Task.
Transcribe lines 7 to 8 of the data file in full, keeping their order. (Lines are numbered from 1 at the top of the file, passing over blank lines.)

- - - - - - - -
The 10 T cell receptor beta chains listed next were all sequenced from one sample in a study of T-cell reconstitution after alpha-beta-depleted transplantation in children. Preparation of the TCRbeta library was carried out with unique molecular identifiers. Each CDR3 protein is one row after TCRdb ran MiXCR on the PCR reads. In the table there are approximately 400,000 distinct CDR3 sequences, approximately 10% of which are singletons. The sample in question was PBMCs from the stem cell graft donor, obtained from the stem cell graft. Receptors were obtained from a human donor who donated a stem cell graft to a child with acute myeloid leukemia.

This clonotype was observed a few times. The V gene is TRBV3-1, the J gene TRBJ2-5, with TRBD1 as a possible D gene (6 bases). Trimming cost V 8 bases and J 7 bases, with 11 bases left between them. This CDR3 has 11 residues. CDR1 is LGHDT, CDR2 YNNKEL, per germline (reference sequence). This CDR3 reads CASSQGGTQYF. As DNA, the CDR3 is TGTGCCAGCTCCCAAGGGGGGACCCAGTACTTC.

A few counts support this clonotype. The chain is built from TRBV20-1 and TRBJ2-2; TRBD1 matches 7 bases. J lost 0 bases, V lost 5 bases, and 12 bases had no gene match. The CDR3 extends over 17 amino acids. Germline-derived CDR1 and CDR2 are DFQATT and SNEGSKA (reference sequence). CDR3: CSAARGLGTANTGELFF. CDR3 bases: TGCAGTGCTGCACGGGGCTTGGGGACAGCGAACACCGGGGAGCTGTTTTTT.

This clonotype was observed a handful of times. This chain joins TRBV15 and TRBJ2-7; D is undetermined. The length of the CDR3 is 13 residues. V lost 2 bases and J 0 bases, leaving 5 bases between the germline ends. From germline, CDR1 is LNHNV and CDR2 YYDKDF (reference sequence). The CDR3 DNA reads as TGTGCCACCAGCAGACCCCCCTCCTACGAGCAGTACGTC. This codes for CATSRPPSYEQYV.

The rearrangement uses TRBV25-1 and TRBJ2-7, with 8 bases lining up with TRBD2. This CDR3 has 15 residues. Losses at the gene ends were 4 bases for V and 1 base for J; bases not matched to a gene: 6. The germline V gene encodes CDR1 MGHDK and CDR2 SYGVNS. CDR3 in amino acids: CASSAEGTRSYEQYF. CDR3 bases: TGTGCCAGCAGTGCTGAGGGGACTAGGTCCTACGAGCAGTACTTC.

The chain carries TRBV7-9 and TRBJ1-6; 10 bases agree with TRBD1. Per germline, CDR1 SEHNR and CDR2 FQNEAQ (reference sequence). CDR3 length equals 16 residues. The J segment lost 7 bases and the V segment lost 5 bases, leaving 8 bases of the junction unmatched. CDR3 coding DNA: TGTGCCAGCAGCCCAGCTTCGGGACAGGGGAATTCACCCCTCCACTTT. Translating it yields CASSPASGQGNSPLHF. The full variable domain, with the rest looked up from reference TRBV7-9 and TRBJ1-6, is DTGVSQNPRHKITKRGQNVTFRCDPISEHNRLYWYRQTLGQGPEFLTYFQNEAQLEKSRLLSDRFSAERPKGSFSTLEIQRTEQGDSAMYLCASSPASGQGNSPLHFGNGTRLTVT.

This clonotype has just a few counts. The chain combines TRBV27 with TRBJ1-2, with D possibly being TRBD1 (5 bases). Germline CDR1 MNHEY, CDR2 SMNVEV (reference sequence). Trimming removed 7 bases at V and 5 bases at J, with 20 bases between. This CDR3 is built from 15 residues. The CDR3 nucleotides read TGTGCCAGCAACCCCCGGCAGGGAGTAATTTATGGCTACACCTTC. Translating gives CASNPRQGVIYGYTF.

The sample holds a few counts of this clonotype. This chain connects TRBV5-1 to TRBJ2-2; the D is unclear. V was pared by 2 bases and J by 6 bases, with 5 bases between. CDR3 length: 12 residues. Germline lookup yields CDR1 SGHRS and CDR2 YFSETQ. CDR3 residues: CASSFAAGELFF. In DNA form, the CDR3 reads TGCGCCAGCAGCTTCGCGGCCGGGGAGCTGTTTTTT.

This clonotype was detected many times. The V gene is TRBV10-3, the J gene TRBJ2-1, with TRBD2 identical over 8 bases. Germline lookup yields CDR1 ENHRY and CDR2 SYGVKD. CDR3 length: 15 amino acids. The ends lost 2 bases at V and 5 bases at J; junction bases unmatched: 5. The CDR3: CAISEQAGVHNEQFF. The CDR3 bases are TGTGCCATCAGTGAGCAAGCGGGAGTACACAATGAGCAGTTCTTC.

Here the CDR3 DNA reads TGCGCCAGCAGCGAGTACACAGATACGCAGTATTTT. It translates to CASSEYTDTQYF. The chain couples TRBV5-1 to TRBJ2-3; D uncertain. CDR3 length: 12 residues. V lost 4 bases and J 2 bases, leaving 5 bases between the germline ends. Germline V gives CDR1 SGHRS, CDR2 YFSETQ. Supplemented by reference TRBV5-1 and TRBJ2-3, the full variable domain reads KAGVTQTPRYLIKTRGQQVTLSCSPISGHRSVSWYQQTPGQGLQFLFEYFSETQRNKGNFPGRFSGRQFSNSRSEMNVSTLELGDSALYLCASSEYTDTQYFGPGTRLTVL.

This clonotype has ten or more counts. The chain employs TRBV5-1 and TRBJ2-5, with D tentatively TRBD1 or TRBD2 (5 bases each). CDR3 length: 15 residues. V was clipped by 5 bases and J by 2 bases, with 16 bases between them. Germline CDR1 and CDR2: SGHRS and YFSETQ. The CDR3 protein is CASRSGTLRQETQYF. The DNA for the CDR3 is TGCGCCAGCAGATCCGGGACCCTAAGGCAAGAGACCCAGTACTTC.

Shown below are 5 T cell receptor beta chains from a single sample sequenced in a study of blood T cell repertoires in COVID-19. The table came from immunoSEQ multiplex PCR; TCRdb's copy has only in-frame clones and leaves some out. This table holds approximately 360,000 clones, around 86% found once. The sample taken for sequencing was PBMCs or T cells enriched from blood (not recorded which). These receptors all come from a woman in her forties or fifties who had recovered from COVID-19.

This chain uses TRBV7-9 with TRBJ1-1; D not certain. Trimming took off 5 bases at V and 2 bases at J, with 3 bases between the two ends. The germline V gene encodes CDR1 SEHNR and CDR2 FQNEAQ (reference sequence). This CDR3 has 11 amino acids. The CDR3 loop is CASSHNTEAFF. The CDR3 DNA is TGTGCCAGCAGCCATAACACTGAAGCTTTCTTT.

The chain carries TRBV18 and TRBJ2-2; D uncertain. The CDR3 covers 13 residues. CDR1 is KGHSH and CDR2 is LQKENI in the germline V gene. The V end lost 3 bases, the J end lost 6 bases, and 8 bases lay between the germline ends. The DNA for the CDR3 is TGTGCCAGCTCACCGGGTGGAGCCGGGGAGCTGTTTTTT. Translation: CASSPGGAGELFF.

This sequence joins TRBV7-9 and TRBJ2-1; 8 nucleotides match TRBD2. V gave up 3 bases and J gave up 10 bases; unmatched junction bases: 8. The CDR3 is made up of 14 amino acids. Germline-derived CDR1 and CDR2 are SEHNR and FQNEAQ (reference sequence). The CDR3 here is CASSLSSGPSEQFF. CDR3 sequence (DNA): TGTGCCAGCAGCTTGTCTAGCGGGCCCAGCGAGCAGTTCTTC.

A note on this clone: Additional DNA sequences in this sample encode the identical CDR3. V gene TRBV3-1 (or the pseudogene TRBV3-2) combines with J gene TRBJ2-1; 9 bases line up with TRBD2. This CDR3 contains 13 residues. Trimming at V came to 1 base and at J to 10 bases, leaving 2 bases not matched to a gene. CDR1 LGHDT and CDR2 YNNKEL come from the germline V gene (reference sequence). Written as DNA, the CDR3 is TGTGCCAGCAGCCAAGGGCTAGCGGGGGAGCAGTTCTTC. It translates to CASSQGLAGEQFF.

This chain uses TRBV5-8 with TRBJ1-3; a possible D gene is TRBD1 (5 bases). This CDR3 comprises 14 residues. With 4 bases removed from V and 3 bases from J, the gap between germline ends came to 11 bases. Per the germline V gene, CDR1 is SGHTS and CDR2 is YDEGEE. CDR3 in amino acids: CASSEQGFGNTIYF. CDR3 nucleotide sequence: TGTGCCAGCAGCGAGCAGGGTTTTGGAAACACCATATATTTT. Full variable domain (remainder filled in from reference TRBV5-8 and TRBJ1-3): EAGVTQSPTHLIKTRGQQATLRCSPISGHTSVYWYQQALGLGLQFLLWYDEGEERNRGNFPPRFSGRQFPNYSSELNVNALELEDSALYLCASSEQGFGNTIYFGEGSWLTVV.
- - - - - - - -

This clonotype has just a few counts. The chain combines TRBV27 with TRBJ1-2, with D possibly being TRBD1 (5 bases). Germline CDR1 MNHEY, CDR2 SMNVEV (reference sequence). Trimming removed 7 bases at V and 5 bases at J, with 20 bases between. This CDR3 is built from 15 residues. The CDR3 nucleotides read TGTGCCAGCAACCCCCGGCAGGGAGTAATTTATGGCTACACCTTC. Translating gives CASNPRQGVIYGYTF.

The sample holds a few counts of this clonotype. This chain connects TRBV5-1 to TRBJ2-2; the D is unclear. V was pared by 2 bases and J by 6 bases, with 5 bases between. CDR3 length: 12 residues. Germline lookup yields CDR1 SGHRS and CDR2 YFSETQ. CDR3 residues: CASSFAAGELFF. In DNA form, the CDR3 reads TGCGCCAGCAGCTTCGCGGCCGGGGAGCTGTTTTTT.